The Judge has just told my father that he can’t go home yet.
Twenty minutes ago he was all over the place. We were waiting in the hallway for someone to summon us into the conference room where the commitment hearings are held, and he was talking about writing a book on mold, and about learning to become a court stenographer. And then he said something about his sister dying; and a party for my mom. He was everywhere. Now he is just here, in this room, crying. He is like a four-year-old who was happily pretending to be Superman – thinking that maybe he actually was Superman – and then a grown up came and told him that he wasn’t allowed to fly, and that he should just go clean his room instead.
They have him in a wheelchair today, and I don’t know why. He was walking perfectly fine two weeks ago, when they took him in. He has walked fine all of his life, as far as I know. But today: a wheelchair. And he’s wearing somebody else’s shorts. My mother brought him a suitcase full of all his favorite clothes when he first came here, but he keeps losing them on the ward, or maybe trading them or selling them. Who knows. Every time we visit, he’s wearing stuff that doesn’t fit, and it makes him look even less like himself to us.
Twenty minutes ago, when he was still Superman, I was concerned about the wheelchair and annoyed about the clothes, and I had some questions about his meds – ie. is there a chance they’re making him worse. But now that he’s crying, I too am just here, in this room.
I held his hand all through the hearing. I squeezed it, and I put my head on his shoulder.
When we get out into the hall, I hug the hell out of him. He is sobbing now; he wants to know why we won’t let him come home. Don’t we love him anymore? Is he going to die in this place? I take his face in my hands and I make him look me in the eyes. I tell him, unequivocally that we all love him, and are doing everything we can to help him. I promise him that he will be home soon. Not today, but soon.
His skin is much thinner than it used to be, much thinner than it was when I was a kid. Back then I though he was Superman. He was tall with long legs and broad shoulders. He worked in the factory and he worked in the garden, and he yelled a lot, but he never cried. We didn’t hug and kiss and say I love you the way we do now. There was distance between us. I used to think it was created by all the unarticulated hurt and resentment of my adolescence. I imagined it building up like plaque and choking the air around us. But maybe that’s wrong, and the space was always there. We are both hard people, my father and I.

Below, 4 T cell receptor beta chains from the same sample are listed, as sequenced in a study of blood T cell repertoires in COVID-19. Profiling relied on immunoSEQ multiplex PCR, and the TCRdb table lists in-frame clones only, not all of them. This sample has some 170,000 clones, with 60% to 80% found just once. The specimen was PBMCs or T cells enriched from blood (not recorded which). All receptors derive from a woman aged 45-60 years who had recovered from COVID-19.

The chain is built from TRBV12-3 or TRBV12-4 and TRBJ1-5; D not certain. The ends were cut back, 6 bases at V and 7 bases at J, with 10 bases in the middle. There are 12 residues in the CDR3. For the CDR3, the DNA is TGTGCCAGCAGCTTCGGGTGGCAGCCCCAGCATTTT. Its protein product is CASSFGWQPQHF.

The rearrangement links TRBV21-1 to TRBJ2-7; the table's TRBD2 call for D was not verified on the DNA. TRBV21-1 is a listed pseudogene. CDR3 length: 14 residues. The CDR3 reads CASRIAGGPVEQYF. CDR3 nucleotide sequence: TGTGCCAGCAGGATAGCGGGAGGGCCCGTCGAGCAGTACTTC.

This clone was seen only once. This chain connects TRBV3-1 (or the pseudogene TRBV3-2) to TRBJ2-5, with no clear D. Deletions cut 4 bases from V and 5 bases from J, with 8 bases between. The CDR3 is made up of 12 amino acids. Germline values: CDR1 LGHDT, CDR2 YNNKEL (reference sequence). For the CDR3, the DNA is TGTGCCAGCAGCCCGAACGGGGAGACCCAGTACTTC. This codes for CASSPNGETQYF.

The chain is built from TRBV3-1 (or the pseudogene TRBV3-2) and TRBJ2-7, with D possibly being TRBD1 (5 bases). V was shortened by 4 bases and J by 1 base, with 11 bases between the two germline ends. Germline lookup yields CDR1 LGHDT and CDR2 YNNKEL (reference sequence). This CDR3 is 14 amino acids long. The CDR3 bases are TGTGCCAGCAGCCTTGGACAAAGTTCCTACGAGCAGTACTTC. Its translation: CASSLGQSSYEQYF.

I’m not generally of the mind that everything happens for a reason. My mother is super religious; she prays the rosary every day – multiple times a day when my dad is sick. She sees every struggle as a test of her faith. She’s one of those. I don’t fault her for it – it’s how she got through nine miscarriages, two foreclosures, a drunk father, a drunk husband, and a thousand other struggles, without ever becoming unpleasant. I’ve never questioned the purpose or value of religion in her life. But I’ve never been able to fully adopt the premise for myself.
Except for right now, in this moment, with my father’s face in my hands. When I was a kid, this same face was always 1,000 miles away from me, even when it was in the same room: hidden beneath eyeglasses and a mustache, drenched in the sweat of a hard day’s work or a long night’s drink, or shrouded in the darkness of a room lit only by late-night television. It was coarse and unpredictable, something to avoid. Now it’s pale and soft with wrinkles. Now it looks up at me from a wheelchair, bewildered and afraid.
Now, I press my hands to it without hesitation and wipe tears from it with my thumbs. And it occurs to me that this exact moment might be the reason. I imagine all the rough years between us like a thick block of sandpaper grinding down the corners, gradually weathering away the sharp edges — the same way that lapidarists will polish irregular stones into smooth shiny gems, or that eons of wind will make jagged mountains into soft round hills. Whatever the thing is that’s left when those processes have run their course, that’s what’s left between my father and I now.
After court, I head back to the city. My boyfriend sits next to me on the couch and holds my hand as I try to explain that moment. All that comes are tears, and in my head, the word sacred.